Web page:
Wednesday, November 18, 2009

ID Cards and the Police State

The government has announced that residents of Greater Manchester will be able to apply for an ID card and registration on the National Identity Register from 30th November.

The Home Office claims the cards will be secure, though similar cards issued to non-EU foreign nationals were recently cracked and cloned, and police admitted that printers until recently available in high street IT stores were able to produce replicas. The prime selling point now offered is that they will be convenient for young people. But any application involves the individual ‘voluntarily’ joining the National Identity Register database, being fingerprinted, and becoming subject to all present and future regulations issued under the Identity Cards Act 2006.

I'm proud to say that none of my family or friends in Greater Manchester are stupid enough to fall for this, as they didn't fall for the congestion charge the government tried to bully them into. In fact there is a view that the ID card sheme is being foisted on the people of Greater Manchester now as a punishment for voting against the congestion charge.

Reports of the the death of the ID scheme are unfortunately premature.

Gordon Brown's announcement to Labour Conference that "in the next Parliament there will be no compulsory ID cards for British citizens" is the same misleading line that ministers have been using for years — whatever he says about the card, the ID scheme has been designed to force people to 'volunteer' for a system they cannot leave. For all his crowd-pleasing words, you will still be forced to register when you apply for a passport or, in time, any officially-designated document.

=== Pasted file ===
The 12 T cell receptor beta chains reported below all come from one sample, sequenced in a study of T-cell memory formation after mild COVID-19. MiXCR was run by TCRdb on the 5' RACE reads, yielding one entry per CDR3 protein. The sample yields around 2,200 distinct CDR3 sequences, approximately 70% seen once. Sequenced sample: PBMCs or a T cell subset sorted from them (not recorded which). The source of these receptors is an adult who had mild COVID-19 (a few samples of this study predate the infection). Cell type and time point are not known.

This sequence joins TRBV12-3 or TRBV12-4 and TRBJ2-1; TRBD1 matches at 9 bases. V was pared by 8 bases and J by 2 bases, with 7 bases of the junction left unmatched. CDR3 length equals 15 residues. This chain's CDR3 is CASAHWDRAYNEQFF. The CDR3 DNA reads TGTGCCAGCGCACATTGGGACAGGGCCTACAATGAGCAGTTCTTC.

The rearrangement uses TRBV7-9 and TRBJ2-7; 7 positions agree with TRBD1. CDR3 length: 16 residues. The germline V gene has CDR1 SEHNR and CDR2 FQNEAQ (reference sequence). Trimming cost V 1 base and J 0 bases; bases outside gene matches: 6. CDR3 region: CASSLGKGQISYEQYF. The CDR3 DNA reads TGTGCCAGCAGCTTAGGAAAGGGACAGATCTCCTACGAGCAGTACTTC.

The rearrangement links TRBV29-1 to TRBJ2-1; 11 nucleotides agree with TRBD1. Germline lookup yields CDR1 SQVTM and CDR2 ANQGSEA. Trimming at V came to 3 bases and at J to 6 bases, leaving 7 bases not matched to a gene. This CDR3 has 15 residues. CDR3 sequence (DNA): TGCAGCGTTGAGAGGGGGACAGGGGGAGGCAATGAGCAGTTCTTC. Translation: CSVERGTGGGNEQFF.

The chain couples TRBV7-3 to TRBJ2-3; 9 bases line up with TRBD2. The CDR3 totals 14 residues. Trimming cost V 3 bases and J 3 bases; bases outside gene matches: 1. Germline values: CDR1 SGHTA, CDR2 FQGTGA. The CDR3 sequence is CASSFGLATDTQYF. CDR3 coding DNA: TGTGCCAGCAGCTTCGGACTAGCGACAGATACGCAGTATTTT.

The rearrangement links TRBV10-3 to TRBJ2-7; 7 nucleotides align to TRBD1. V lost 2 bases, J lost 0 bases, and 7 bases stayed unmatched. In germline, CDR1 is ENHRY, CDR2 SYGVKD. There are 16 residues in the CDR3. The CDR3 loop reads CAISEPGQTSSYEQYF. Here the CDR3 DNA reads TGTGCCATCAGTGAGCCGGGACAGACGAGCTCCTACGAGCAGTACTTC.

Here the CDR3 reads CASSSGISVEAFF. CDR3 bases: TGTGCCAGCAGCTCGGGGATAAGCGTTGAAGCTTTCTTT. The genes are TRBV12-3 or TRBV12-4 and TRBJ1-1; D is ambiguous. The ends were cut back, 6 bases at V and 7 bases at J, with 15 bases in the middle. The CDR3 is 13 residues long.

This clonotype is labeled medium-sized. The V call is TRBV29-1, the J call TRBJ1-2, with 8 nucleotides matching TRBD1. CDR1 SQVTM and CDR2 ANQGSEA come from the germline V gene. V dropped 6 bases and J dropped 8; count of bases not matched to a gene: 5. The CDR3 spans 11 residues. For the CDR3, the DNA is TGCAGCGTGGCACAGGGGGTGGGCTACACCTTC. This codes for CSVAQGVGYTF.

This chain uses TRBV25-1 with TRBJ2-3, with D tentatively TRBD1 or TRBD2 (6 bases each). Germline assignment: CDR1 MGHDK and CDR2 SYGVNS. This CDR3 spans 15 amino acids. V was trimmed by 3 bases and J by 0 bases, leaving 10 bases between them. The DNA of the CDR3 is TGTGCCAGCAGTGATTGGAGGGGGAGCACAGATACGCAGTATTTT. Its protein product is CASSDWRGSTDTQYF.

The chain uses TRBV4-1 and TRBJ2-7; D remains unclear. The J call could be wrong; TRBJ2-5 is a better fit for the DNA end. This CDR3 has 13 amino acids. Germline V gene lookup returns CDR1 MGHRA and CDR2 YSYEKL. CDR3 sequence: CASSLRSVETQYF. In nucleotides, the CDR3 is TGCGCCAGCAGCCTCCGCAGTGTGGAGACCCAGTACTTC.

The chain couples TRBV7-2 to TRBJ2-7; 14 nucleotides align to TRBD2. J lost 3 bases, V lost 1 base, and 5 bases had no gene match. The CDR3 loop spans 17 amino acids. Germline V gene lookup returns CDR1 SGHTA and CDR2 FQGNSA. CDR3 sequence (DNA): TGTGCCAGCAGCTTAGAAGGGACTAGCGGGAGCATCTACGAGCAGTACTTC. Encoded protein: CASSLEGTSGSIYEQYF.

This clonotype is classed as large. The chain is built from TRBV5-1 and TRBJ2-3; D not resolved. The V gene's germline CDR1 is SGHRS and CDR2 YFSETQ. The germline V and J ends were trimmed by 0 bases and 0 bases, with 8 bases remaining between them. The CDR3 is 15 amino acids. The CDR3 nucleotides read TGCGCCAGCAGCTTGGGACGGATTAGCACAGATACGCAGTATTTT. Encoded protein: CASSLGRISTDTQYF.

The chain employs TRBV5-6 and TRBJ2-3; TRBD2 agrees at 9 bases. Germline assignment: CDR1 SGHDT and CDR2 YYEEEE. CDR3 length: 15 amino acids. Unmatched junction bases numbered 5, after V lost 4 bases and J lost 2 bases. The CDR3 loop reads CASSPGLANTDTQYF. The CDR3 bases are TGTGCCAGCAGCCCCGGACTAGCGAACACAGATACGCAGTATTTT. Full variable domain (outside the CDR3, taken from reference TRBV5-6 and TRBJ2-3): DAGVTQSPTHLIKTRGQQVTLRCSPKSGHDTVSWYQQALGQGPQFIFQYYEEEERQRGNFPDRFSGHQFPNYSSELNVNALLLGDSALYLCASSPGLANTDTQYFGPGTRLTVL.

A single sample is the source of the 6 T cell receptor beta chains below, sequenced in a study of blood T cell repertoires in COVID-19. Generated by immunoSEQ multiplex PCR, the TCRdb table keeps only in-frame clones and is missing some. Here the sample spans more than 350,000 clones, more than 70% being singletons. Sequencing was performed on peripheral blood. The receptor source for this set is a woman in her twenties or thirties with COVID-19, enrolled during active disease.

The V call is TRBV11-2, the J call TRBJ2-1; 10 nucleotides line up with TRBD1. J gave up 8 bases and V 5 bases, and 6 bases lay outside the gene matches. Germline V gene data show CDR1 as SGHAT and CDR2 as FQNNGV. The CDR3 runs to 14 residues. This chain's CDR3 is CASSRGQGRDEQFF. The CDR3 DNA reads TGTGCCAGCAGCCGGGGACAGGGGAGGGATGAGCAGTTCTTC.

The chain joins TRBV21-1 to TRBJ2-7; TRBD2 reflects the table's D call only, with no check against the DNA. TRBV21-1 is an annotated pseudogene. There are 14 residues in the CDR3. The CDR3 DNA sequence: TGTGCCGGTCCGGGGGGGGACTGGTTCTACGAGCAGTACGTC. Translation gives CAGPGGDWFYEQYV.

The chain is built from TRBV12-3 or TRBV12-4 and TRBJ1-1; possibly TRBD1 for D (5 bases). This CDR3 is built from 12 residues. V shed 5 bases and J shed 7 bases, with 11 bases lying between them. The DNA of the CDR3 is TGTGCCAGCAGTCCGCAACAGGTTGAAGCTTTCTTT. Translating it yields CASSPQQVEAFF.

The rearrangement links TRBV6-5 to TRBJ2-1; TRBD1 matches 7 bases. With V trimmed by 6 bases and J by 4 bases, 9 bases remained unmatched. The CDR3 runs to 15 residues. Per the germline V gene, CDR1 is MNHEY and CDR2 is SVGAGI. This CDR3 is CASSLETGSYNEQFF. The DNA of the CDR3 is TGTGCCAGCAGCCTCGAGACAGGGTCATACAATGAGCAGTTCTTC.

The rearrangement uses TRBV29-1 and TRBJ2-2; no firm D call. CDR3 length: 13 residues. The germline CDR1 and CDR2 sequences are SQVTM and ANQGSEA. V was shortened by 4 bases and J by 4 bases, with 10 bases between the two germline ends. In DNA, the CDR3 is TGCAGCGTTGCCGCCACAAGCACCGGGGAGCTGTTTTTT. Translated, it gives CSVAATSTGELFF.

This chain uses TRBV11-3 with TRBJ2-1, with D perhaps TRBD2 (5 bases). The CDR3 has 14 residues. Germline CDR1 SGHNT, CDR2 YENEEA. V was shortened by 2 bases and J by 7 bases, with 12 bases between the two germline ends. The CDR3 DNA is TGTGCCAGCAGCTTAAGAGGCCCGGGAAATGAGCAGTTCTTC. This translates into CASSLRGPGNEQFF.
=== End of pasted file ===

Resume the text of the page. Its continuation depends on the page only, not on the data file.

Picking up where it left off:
Mr Brown's statement, "We will reduce the information British citizens have to give for the new biometric passport to no more than that required for today's passport" cannot be true even if taken literally, since biometric passports must have at least the biometrics (i.e. compulsory fingerprinting) in addition to the information already on existing ones.

The Identity and Passport Service programme to build linked databases – the National Identity Register – that will be shared between the passport and identity schemes, and integrated with the DWP's systems has not been scrapped. And a raft of regulations defining the information to be held and the masses more information involved in the application process were passed earlier this summer. If what Mr Brown says were true, these would be repealed forthwith.

The ID scheme and database state steamroller on, and we cannot afford to let up the pressure.

If you want proof, all you need do is pay attention to Manchester. IPS has not withdrawn its propaganda campaign and is still looking for guinea-pigs. NO2ID's first Stop the ID Card Con campaign events are on 10th October, and it's more important than ever that we counter the government's spin. Please help us spread the word on the streets of the North West and across the country.

The ID scheme is not dead.

The above is from the No2ID website. Here is their summary of the curent state of play with the government's scheme.

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